Inflammatory Bowel Disease

Inflammatory Bowel Disease (IBD)

There are two main types of IBD; Ulcerative Colitis and Crohn’s disease. In these conditions, the immune system attacks the lining of the colon causing inflammation, ulceration, bleeding and diarrhoea. Ulcerative colitis only affects the large intestine, whereas Crohn’s disease can affect any part of the gastro-intestinal tract (anywhere from the mouth through to the anus). Both diseases are chronic (long term) with symptoms coming (relapse) and going (remission) over a number of years.

Symptoms depend on what part of the intestine is involved but include:

  • Abdominal pain
  • Diarrhoea with bleeding
  • Tiredness
  • Fevers
  • Infections around the anus (bottom)
  • Weight loss can occur if the condition has been present for some time.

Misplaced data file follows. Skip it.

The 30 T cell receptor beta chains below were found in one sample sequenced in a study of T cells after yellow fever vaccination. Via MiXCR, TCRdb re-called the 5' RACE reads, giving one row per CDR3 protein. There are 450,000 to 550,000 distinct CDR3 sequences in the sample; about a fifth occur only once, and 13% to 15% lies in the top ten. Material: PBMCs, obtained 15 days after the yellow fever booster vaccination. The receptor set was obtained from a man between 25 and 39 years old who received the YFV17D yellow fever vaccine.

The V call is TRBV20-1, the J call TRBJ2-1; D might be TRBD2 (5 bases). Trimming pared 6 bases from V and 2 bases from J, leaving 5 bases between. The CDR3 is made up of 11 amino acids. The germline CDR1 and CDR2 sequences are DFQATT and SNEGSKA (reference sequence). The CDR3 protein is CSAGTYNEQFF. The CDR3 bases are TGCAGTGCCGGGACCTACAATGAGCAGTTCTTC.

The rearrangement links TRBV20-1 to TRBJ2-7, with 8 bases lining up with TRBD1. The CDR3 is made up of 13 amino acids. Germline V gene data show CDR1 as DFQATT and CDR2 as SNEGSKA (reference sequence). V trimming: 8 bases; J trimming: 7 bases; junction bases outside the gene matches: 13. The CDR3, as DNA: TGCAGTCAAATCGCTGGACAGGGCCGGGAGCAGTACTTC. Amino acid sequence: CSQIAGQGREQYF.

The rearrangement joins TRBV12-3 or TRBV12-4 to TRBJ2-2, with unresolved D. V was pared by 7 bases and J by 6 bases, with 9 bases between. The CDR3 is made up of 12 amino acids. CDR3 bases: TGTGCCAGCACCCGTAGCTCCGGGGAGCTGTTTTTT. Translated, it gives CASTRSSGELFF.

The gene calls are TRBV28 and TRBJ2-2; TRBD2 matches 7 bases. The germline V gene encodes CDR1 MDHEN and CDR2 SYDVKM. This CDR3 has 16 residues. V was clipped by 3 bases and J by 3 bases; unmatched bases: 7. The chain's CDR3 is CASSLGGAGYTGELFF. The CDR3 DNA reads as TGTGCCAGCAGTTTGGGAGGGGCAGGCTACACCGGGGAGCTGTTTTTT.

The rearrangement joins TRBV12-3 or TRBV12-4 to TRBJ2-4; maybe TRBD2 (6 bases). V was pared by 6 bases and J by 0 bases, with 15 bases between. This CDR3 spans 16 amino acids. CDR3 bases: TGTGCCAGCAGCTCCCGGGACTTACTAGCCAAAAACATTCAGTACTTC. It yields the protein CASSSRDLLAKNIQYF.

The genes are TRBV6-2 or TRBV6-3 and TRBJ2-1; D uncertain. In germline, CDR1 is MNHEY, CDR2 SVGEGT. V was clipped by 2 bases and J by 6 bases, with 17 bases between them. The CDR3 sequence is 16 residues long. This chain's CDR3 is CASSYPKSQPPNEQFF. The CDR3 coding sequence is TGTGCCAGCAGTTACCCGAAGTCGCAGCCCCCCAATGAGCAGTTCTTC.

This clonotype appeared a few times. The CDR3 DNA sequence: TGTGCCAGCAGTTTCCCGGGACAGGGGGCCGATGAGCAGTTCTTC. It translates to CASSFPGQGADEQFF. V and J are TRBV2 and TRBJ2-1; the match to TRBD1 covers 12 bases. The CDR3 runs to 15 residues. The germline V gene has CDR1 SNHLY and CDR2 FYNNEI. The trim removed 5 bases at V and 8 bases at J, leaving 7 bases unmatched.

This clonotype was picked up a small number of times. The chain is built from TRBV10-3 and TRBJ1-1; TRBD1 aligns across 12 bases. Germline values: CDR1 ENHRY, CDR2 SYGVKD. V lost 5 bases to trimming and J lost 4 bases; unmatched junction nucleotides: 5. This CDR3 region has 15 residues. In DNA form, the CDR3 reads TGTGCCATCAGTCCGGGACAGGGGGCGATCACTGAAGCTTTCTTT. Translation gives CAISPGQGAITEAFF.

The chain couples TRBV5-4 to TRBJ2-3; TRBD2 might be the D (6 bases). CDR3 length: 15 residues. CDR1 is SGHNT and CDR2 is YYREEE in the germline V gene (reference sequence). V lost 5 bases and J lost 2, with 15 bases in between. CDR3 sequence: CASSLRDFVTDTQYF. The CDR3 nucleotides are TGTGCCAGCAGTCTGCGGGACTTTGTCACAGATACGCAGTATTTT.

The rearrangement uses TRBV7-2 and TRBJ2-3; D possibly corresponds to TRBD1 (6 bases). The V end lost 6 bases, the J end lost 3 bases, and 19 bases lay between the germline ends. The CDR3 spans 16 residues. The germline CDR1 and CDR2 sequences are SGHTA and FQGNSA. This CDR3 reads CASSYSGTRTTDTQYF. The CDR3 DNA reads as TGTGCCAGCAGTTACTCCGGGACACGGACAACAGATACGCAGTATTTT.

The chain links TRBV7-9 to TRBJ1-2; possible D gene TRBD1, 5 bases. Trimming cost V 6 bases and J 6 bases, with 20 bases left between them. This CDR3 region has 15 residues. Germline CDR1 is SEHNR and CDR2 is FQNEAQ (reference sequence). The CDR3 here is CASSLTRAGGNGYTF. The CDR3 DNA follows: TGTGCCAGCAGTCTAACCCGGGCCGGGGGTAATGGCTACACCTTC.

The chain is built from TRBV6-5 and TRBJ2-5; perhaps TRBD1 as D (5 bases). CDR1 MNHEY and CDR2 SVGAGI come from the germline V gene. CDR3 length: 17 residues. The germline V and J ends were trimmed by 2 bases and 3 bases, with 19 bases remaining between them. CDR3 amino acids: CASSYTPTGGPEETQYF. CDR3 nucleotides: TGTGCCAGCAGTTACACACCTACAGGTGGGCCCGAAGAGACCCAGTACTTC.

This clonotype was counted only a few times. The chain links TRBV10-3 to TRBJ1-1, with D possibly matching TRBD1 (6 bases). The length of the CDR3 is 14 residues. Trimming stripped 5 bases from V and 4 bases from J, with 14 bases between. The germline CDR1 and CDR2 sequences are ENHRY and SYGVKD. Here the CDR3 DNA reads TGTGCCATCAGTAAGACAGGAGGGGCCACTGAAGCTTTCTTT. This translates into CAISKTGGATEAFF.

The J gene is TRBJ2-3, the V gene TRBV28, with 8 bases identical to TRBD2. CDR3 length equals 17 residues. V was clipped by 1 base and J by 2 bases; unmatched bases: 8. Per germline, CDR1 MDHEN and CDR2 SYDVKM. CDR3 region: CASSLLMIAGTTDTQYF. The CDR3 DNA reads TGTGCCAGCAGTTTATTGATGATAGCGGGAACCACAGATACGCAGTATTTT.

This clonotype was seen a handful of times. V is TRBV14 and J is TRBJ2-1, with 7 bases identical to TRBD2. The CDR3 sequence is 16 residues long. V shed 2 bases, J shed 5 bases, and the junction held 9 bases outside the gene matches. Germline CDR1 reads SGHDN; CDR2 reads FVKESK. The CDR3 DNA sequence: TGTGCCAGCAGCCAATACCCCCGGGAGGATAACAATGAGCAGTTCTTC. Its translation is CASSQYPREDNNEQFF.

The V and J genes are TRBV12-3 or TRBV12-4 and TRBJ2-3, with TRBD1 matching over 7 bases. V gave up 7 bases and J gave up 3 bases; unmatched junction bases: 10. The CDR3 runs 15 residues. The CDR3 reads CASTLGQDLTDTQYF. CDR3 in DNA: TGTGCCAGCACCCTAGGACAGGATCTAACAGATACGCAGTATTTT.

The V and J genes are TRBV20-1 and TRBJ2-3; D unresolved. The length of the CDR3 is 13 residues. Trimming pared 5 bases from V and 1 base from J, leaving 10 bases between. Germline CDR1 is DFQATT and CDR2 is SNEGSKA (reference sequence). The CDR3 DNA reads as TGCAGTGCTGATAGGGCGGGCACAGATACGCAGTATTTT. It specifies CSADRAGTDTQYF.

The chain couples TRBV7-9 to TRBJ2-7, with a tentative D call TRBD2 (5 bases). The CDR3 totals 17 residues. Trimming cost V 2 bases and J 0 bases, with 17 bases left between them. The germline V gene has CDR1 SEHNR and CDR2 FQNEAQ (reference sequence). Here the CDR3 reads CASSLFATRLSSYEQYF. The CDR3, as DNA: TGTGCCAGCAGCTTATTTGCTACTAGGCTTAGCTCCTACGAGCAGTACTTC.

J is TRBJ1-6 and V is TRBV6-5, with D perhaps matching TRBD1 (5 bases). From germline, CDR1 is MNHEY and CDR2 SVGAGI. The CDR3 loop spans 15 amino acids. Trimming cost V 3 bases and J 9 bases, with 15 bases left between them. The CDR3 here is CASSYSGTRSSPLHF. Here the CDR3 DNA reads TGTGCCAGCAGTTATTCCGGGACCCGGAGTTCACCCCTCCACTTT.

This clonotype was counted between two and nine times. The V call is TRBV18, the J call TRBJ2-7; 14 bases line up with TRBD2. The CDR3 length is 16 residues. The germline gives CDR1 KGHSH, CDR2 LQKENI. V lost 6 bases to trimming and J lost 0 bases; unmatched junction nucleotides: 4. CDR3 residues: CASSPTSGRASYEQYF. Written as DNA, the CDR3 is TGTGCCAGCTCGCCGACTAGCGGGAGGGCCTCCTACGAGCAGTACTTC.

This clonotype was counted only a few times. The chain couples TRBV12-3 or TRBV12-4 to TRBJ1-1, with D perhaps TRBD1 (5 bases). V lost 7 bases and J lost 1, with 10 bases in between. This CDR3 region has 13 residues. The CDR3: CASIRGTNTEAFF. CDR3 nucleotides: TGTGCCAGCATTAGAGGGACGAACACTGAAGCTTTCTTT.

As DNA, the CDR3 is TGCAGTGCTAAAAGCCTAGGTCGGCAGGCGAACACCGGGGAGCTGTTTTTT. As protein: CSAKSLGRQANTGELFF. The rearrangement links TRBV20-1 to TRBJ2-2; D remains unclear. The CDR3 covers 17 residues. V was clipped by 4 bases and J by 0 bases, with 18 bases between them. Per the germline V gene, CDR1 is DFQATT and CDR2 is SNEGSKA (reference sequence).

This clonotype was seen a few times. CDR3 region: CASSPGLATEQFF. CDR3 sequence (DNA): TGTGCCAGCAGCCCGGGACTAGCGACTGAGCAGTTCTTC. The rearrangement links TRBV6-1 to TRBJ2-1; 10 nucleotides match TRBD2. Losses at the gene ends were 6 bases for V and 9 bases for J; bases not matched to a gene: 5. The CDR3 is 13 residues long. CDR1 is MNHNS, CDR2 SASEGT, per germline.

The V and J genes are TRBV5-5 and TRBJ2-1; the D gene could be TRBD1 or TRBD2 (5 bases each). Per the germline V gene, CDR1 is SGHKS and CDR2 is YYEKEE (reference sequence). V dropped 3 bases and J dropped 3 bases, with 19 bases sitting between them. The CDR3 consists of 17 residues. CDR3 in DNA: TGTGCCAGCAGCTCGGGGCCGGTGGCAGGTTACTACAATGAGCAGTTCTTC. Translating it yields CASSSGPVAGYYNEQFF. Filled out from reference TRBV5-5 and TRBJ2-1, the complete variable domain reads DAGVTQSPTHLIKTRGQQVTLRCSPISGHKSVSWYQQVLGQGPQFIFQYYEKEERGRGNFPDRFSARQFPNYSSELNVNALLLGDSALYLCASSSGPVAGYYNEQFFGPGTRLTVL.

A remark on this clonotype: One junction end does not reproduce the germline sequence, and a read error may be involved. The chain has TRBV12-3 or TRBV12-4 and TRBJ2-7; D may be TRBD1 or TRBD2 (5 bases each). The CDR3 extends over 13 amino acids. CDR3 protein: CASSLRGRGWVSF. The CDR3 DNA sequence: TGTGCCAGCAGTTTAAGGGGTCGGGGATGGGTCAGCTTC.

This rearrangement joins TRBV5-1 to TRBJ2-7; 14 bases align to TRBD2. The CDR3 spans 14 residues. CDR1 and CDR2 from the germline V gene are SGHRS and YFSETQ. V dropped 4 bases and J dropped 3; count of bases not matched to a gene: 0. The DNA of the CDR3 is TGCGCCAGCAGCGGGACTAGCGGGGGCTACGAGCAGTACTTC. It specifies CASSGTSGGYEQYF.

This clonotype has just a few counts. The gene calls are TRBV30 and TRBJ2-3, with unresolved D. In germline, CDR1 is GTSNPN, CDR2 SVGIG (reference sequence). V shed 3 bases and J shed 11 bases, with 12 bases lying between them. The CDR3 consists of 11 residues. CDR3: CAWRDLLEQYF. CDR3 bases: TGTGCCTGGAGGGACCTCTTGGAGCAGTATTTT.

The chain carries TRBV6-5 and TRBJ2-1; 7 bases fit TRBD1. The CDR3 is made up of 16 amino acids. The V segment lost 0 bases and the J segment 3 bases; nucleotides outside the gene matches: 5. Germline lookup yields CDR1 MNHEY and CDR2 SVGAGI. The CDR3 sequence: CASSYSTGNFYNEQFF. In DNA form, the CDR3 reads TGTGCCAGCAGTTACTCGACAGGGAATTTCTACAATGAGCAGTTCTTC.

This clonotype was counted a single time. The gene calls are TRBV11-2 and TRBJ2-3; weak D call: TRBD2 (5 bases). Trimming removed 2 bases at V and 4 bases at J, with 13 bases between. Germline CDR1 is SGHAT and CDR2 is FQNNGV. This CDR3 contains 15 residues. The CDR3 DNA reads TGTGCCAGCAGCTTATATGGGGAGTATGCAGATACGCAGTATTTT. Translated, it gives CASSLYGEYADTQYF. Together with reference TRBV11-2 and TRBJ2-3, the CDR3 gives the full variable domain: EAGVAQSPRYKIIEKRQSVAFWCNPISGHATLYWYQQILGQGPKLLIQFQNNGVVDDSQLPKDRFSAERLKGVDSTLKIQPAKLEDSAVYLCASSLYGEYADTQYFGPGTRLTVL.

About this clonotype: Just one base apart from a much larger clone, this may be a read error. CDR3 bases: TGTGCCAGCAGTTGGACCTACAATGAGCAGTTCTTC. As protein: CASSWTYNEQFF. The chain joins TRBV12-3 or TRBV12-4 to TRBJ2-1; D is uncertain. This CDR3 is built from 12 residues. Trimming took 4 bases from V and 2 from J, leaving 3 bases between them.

Diagnosis is made when the symptoms, examination and blood tests suggest inflammatory bowel disease, infection is ruled out, and you undergo a colonoscopy with biopsy.

Treatment depends on the severity of the symptoms and what part of the intestine is affected. Medication is aimed at suppressing the immune system, which is harming the lining of the bowel. This is done via oral or intravenous medication as well as medication given as suppositories or an enema (via the bottom). Other treatments include changes in the diet to optimise nutrition and health. Treatment in some cases requires surgery to remove affected parts of the bowel.